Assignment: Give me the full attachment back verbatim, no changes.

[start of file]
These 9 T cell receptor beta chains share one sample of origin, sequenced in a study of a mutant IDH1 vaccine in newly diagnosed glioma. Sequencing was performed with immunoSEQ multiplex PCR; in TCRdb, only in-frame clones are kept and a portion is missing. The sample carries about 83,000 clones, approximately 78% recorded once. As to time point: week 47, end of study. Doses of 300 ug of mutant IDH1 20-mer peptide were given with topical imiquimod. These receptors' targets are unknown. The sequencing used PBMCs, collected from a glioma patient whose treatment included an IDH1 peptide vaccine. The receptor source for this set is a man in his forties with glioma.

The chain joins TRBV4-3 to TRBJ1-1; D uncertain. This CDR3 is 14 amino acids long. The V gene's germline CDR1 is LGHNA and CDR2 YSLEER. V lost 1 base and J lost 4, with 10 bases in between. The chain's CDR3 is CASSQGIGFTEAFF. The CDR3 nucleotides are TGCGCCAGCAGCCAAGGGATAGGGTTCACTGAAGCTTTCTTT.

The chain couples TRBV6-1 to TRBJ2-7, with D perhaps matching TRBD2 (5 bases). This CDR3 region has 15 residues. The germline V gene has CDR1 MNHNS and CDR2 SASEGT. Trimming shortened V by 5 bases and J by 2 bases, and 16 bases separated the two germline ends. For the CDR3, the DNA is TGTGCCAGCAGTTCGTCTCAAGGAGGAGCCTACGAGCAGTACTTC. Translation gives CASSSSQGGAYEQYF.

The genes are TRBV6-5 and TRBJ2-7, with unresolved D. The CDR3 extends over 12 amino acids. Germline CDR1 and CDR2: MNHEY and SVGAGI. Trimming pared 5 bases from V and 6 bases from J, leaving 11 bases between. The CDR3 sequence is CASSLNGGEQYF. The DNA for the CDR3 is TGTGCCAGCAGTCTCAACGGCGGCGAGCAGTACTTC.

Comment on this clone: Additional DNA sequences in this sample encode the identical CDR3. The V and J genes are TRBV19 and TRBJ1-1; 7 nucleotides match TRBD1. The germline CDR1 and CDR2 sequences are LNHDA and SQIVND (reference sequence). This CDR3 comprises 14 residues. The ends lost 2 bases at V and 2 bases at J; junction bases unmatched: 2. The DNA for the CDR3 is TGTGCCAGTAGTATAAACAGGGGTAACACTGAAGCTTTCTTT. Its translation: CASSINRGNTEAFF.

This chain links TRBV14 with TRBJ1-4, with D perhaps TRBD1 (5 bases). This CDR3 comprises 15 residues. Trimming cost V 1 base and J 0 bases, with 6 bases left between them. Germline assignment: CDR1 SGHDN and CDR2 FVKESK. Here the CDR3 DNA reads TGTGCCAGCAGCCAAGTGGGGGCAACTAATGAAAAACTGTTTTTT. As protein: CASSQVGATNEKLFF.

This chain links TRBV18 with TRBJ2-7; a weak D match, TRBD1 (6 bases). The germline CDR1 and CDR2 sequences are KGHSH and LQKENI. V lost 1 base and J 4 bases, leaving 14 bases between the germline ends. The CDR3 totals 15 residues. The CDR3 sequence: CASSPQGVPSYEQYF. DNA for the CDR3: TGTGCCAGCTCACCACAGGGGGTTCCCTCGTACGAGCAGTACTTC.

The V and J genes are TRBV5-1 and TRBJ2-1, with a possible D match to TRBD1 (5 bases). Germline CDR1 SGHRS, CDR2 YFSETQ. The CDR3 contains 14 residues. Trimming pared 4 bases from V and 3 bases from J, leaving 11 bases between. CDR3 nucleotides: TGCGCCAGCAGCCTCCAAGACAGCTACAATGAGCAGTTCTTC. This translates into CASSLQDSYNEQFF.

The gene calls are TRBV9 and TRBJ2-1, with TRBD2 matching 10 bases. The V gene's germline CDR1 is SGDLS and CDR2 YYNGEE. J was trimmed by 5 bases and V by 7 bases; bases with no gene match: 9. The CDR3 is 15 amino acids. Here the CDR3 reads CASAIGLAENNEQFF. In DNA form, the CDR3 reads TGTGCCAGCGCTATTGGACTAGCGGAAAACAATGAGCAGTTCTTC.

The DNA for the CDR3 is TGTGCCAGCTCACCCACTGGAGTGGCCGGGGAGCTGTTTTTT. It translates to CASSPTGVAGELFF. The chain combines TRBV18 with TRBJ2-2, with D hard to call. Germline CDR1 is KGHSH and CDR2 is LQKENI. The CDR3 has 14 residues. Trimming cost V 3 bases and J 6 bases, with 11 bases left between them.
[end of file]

These 9 T cell receptor beta chains share one sample of origin, sequenced in a study of a mutant IDH1 vaccine in newly diagnosed glioma. Sequencing was performed with immunoSEQ multiplex PCR; in TCRdb, only in-frame clones are kept and a portion is missing. The sample carries about 83,000 clones, approximately 78% recorded once. As to time point: week 47, end of study. Doses of 300 ug of mutant IDH1 20-mer peptide were given with topical imiquimod. These receptors' targets are unknown. The sequencing used PBMCs, collected from a glioma patient whose treatment included an IDH1 peptide vaccine. The receptor source for this set is a man in his forties with glioma.

The chain joins TRBV4-3 to TRBJ1-1; D uncertain. This CDR3 is 14 amino acids long. The V gene's germline CDR1 is LGHNA and CDR2 YSLEER. V lost 1 base and J lost 4, with 10 bases in between. The chain's CDR3 is CASSQGIGFTEAFF. The CDR3 nucleotides are TGCGCCAGCAGCCAAGGGATAGGGTTCACTGAAGCTTTCTTT.

The chain couples TRBV6-1 to TRBJ2-7, with D perhaps matching TRBD2 (5 bases). This CDR3 region has 15 residues. The germline V gene has CDR1 MNHNS and CDR2 SASEGT. Trimming shortened V by 5 bases and J by 2 bases, and 16 bases separated the two germline ends. For the CDR3, the DNA is TGTGCCAGCAGTTCGTCTCAAGGAGGAGCCTACGAGCAGTACTTC. Translation gives CASSSSQGGAYEQYF.

The genes are TRBV6-5 and TRBJ2-7, with unresolved D. The CDR3 extends over 12 amino acids. Germline CDR1 and CDR2: MNHEY and SVGAGI. Trimming pared 5 bases from V and 6 bases from J, leaving 11 bases between. The CDR3 sequence is CASSLNGGEQYF. The DNA for the CDR3 is TGTGCCAGCAGTCTCAACGGCGGCGAGCAGTACTTC.

Comment on this clone: Additional DNA sequences in this sample encode the identical CDR3. The V and J genes are TRBV19 and TRBJ1-1; 7 nucleotides match TRBD1. The germline CDR1 and CDR2 sequences are LNHDA and SQIVND (reference sequence). This CDR3 comprises 14 residues. The ends lost 2 bases at V and 2 bases at J; junction bases unmatched: 2. The DNA for the CDR3 is TGTGCCAGTAGTATAAACAGGGGTAACACTGAAGCTTTCTTT. Its translation: CASSINRGNTEAFF.

This chain links TRBV14 with TRBJ1-4, with D perhaps TRBD1 (5 bases). This CDR3 comprises 15 residues. Trimming cost V 1 base and J 0 bases, with 6 bases left between them. Germline assignment: CDR1 SGHDN and CDR2 FVKESK. Here the CDR3 DNA reads TGTGCCAGCAGCCAAGTGGGGGCAACTAATGAAAAACTGTTTTTT. As protein: CASSQVGATNEKLFF.

This chain links TRBV18 with TRBJ2-7; a weak D match, TRBD1 (6 bases). The germline CDR1 and CDR2 sequences are KGHSH and LQKENI. V lost 1 base and J 4 bases, leaving 14 bases between the germline ends. The CDR3 totals 15 residues. The CDR3 sequence: CASSPQGVPSYEQYF. DNA for the CDR3: TGTGCCAGCTCACCACAGGGGGTTCCCTCGTACGAGCAGTACTTC.

The V and J genes are TRBV5-1 and TRBJ2-1, with a possible D match to TRBD1 (5 bases). Germline CDR1 SGHRS, CDR2 YFSETQ. The CDR3 contains 14 residues. Trimming pared 4 bases from V and 3 bases from J, leaving 11 bases between. CDR3 nucleotides: TGCGCCAGCAGCCTCCAAGACAGCTACAATGAGCAGTTCTTC. This translates into CASSLQDSYNEQFF.

The gene calls are TRBV9 and TRBJ2-1, with TRBD2 matching 10 bases. The V gene's germline CDR1 is SGDLS and CDR2 YYNGEE. J was trimmed by 5 bases and V by 7 bases; bases with no gene match: 9. The CDR3 is 15 amino acids. Here the CDR3 reads CASAIGLAENNEQFF. In DNA form, the CDR3 reads TGTGCCAGCGCTATTGGACTAGCGGAAAACAATGAGCAGTTCTTC.

The DNA for the CDR3 is TGTGCCAGCTCACCCACTGGAGTGGCCGGGGAGCTGTTTTTT. It translates to CASSPTGVAGELFF. The chain combines TRBV18 with TRBJ2-2, with D hard to call. Germline CDR1 is KGHSH and CDR2 is LQKENI. The CDR3 has 14 residues. Trimming cost V 3 bases and J 6 bases, with 11 bases left between them.